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Aussie Apple Fans Awake to Find Hackers Have Locked their Devices

Aussie Apple Fans Awake to Find Hackers Have Locked their Devices
Aussie Apple Fans Awake to Find Hackers Have Locked their Devices

A mysterious new scam has emerged targeting Antipodean iPhone, iPad and iMac users by locking their devices via “Find My iPhone” technology and holding them to ransom.

Users from Down Under have flooded the Apple support forum in search of answers after they found their device locked with a message on the screen that it had been “hacked by Oleg Pliss” and that it would take a PayPal money transfer to rectify.
 
It’s still unclear how the attackers managed to lock the accounts in question, or why those affected seem to be limited to a specific geographic region.
 
However, one common theory is that the hackers managed to access Apple accounts because certain users shared the same credentials across multiple accounts, some of which may have been exposed in the past.
 
Apple seems to be hinting at this with the following statement:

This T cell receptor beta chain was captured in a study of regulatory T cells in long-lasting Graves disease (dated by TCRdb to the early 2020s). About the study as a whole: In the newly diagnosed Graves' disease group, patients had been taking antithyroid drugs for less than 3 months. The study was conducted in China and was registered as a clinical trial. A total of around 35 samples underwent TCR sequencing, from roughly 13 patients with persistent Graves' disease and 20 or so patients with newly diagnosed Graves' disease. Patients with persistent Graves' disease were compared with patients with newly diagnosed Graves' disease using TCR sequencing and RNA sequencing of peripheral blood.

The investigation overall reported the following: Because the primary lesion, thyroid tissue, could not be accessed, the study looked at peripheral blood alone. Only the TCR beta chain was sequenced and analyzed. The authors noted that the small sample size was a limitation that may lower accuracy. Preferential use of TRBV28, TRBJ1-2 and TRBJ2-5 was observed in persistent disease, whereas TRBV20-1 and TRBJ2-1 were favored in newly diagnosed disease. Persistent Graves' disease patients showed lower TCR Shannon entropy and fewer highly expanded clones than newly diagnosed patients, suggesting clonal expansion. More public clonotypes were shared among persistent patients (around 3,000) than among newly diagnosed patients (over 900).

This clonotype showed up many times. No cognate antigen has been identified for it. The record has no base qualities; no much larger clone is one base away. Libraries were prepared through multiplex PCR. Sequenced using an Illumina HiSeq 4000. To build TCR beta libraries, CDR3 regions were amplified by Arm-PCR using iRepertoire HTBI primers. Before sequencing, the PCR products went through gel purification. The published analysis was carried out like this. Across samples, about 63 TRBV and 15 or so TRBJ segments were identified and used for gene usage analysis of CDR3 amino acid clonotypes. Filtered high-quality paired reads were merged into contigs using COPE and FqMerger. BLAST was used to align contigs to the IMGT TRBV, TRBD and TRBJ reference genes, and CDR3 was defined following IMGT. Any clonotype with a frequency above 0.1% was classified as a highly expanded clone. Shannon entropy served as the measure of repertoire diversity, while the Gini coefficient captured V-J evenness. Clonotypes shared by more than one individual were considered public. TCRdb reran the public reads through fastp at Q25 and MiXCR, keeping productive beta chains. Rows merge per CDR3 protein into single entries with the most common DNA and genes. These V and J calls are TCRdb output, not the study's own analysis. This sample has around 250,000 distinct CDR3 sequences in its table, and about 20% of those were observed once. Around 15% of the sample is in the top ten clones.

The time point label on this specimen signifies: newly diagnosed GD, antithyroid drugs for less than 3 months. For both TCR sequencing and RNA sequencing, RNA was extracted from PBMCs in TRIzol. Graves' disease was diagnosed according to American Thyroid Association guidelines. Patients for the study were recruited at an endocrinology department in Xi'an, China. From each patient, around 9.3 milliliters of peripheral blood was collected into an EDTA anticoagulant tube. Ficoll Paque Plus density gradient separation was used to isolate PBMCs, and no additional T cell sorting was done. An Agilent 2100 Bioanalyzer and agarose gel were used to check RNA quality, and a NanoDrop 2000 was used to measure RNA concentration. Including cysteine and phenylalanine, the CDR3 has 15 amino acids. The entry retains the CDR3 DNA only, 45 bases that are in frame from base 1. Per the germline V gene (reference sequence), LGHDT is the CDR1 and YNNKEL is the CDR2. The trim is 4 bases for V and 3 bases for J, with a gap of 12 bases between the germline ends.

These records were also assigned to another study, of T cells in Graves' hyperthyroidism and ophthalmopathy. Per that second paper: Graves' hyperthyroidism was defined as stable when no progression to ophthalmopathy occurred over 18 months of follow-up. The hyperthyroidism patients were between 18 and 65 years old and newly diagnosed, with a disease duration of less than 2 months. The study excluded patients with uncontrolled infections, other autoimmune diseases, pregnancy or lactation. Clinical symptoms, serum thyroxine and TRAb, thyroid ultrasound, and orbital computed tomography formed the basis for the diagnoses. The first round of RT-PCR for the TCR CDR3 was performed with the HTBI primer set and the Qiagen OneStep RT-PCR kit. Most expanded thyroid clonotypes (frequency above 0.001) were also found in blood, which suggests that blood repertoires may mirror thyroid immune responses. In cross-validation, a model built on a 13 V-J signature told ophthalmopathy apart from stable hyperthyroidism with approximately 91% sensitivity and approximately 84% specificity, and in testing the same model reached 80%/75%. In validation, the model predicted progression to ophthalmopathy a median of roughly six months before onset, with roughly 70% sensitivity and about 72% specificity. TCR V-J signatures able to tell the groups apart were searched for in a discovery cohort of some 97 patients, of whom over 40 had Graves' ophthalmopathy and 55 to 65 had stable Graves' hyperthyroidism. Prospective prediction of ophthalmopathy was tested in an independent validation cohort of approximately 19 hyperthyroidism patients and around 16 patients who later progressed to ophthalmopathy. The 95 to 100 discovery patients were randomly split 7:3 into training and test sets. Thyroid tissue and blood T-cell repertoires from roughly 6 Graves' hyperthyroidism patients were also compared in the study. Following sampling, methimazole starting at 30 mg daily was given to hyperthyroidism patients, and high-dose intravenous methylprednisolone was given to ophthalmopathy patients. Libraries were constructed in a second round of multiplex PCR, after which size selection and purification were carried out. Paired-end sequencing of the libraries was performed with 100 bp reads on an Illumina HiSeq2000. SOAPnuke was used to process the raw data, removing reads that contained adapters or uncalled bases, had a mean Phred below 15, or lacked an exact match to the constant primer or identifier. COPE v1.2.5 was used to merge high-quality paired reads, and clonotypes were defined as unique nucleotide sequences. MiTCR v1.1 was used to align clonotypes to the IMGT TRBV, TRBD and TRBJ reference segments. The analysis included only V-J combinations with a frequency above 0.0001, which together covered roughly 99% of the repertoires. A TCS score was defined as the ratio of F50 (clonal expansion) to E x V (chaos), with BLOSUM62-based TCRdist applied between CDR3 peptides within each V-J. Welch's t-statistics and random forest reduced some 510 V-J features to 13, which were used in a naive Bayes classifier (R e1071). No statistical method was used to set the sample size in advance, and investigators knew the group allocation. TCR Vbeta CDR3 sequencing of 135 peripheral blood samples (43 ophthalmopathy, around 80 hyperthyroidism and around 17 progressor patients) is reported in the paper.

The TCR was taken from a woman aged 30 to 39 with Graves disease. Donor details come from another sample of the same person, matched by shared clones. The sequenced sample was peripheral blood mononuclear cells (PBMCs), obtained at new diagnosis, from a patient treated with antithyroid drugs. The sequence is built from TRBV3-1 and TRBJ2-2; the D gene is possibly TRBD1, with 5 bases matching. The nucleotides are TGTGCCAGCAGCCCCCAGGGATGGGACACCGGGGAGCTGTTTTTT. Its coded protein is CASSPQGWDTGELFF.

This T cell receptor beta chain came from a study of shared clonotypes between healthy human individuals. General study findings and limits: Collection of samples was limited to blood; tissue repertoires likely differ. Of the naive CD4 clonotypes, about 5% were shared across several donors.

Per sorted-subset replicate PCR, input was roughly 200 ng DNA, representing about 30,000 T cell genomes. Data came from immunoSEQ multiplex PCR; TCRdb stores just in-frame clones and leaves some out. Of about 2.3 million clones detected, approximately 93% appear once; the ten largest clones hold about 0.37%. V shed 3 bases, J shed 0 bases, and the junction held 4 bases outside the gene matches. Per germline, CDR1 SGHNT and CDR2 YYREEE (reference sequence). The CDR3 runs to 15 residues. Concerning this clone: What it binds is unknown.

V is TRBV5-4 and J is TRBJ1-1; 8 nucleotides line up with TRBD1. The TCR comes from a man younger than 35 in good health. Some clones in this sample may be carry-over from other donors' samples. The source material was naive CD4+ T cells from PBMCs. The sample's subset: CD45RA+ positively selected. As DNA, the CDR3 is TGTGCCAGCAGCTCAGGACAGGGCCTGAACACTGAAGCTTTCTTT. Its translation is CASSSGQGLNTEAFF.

“Apple takes security very seriously and iCloud was not compromised during this incident. Impacted users should change their Apple ID password as soon as possible and avoid using the same user name and password for multiple services. Any users who need additional help can contact AppleCare or visit their local Apple Retail Store."
 
Security researcher Graham Cluley advised Apple users to switch on two-factor authentication.
 
“Two-factor authentication (sometimes called two-step verification) makes life much harder for hackers attempting to hijack control of your accounts and devices, as it means they require more than just your username and password,” he wrote on the Intego Mac Security Blog. “They also need a one-time password (OTP) that is sent to your device itself.”
 
Cluley recommended affected users erase their device using Recovery Mode and restore from a backup by connecting to iTunes.
 
Paco Hope, principal consultant at app security consultancy Cigital, also pointed to user error in sharing the same access credentials across multiple accounts.
 
“It is high time for services and applications to promote password diversity by reminding people not to reuse a password from another site,” he added.
 
“Likewise, more operating environments need to adopt secure keychains, storage, or other features that are integrated by default and help the user do the right thing.”

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